Prague, 7 December 1998 (RFE/RL) -- A top UN human rights official on Friday (Dec. 4) urged scholars and political leaders to focus on the Balkans, a volatile region where he said there is "an incredible level of hatred."
Jiri Dienstbier, special rapporteur for the U.N. Commission on Human Rights, said human rights supporters worldwide must push for greater media freedom in the region. He added that many editors in Bosnia and Serbia still promote ethnic hatred, and others, succumbing to political pressure, censor themselves.
Dienstbier, who was the first post-communist Czechoslovak foreign minister, offered his perspectives at the beginning of a two-day human rights conference held at the Prague headquarters of RFE/RL.
Just days before the 50-year anniversary (Dec. 10) of the Universal Declaration of Human Rights, Dienstbier and other participants urged human rights activists to maintain their vigilance in a battle with oppressive governments.
Human rights champions have hailed a number of recent achievements, including China's decision last October to sign a covenant pledging to respect several individual freedoms.
But experts at the conference noted that, 50 years after the declaration's creation, it is still difficult to envision a world devoid of human rights abuses. As Dienstbier put it, it seems U.N. leaders forged the declaration "just yesterday."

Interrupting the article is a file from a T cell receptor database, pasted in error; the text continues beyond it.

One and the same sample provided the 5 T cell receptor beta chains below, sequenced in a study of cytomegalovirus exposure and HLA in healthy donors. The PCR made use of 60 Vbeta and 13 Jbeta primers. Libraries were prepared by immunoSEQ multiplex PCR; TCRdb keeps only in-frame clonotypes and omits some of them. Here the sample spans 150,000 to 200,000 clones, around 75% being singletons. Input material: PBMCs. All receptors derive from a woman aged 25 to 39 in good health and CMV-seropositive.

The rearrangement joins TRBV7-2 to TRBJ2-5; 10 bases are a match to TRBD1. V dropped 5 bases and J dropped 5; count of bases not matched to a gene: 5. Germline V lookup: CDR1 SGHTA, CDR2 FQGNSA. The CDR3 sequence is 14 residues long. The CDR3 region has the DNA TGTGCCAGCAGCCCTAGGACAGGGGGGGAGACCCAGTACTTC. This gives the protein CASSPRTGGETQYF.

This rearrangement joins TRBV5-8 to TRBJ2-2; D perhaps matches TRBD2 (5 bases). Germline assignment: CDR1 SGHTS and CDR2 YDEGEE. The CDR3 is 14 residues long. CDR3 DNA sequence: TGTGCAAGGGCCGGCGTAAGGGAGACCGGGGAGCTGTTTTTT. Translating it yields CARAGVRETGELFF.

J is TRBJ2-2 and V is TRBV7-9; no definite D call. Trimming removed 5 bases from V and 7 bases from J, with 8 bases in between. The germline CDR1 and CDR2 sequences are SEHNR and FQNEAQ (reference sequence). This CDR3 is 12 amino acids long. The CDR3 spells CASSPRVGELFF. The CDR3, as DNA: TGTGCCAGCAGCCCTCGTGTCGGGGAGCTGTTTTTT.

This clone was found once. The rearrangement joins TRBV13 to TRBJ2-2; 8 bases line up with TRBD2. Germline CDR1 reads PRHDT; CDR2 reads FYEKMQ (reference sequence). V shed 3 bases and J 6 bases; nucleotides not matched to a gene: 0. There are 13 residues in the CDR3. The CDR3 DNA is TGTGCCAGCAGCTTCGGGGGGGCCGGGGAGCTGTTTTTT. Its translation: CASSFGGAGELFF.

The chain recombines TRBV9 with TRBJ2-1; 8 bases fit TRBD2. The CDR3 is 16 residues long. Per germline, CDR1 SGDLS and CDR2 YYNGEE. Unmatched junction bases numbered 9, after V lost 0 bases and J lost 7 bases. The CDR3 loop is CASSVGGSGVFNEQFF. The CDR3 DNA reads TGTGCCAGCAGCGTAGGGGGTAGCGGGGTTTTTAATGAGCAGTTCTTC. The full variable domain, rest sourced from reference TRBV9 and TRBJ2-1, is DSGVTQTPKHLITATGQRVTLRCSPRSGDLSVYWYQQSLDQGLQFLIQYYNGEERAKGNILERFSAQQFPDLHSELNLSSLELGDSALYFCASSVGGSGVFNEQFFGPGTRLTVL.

Haunted by vivid memories of Nazi atrocities, the declaration's framers in 1948 hoped the agreement would bring about a greater international respect for individual liberties.
Some critics have questioned the declaration's effectiveness in influencing oppressive governments. Others have been wary of the framers' motives, suggesting that the declaration merely reflects Western ideals.
Dienstbier noted it is important for human rights proponents to respect different government opinions but rejected the argument that universal human rights is purely a Western concept.
Manfred Nowak, a professor at the University of Vienna, said human rights groups have made significant progress in generating awareness about alleged abuses throughout the world. But he said that in the 21st century, governments must try to intervene before human rights crises erupt.
Nowak said governments ignored years of warning signs in Bosnia and again in Kosovo. In his words, "Governments have to realize its much more costly to play the fire brigade when the fire is already burning. We have communication. What is missing now is early action."
Several participants argued that in the next century, nations should concentrate on upholding the list of rights established in the declaration.